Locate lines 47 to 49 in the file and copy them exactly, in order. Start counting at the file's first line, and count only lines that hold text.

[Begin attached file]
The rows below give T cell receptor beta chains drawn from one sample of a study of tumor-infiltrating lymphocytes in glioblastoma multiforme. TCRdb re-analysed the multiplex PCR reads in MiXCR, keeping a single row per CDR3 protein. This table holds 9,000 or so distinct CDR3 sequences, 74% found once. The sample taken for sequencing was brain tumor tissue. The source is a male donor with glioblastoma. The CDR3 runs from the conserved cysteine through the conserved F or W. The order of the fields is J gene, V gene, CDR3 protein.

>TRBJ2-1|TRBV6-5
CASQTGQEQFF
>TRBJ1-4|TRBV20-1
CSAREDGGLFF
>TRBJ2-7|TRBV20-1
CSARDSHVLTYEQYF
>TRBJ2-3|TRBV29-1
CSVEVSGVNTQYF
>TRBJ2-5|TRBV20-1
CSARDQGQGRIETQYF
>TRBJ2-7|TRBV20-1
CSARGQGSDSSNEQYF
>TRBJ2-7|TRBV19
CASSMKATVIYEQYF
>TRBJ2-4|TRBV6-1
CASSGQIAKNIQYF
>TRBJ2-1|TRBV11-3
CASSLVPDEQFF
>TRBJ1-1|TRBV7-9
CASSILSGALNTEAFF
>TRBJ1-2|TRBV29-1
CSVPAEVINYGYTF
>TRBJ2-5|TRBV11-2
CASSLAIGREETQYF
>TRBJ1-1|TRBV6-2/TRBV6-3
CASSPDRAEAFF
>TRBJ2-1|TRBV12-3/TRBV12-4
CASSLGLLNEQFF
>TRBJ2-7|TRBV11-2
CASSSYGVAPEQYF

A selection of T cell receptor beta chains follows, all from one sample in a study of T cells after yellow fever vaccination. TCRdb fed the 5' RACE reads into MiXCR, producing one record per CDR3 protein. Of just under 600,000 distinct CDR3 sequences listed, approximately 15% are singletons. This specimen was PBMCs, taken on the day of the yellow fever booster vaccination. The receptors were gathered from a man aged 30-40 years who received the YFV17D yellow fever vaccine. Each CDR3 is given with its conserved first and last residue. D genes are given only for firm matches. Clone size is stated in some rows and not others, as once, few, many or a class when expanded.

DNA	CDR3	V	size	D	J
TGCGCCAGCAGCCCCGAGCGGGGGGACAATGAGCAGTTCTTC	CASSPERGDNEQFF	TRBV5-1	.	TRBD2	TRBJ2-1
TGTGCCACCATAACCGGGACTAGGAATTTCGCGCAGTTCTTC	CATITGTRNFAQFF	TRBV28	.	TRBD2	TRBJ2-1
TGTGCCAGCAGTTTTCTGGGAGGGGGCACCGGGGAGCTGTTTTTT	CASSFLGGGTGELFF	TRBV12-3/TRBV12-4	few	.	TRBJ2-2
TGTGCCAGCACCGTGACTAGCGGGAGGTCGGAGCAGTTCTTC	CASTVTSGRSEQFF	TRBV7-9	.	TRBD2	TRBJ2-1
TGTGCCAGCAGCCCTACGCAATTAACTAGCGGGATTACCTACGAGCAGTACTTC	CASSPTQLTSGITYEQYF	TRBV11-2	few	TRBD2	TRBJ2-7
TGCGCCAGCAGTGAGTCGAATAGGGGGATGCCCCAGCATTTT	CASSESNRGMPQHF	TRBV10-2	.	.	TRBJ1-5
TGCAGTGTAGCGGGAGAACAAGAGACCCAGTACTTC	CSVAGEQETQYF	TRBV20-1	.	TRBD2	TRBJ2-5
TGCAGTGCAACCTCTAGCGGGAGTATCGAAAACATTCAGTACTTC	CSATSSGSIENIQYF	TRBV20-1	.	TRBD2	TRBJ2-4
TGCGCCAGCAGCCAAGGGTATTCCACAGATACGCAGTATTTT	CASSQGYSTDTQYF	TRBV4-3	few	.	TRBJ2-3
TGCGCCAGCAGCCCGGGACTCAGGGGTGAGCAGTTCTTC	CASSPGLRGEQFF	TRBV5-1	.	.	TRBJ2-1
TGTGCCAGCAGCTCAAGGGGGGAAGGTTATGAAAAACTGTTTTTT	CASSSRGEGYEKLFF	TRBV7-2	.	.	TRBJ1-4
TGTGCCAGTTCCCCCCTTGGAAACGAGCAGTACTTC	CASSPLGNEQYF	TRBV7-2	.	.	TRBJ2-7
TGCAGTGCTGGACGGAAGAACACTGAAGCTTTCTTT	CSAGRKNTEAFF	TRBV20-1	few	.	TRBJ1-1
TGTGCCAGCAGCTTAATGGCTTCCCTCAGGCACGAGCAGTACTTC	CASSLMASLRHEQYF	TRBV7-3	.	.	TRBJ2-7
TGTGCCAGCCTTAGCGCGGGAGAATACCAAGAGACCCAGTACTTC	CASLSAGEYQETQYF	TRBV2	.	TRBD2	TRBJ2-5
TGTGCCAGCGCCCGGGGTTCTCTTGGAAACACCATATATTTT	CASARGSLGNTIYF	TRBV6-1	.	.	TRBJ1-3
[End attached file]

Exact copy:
TGTGCCAGCAGCTTAATGGCTTCCCTCAGGCACGAGCAGTACTTC	CASSLMASLRHEQYF	TRBV7-3	.	.	TRBJ2-7
TGTGCCAGCCTTAGCGCGGGAGAATACCAAGAGACCCAGTACTTC	CASLSAGEYQETQYF	TRBV2	.	TRBD2	TRBJ2-5
TGTGCCAGCGCCCGGGGTTCTCTTGGAAACACCATATATTTT	CASARGSLGNTIYF	TRBV6-1	.	.	TRBJ1-3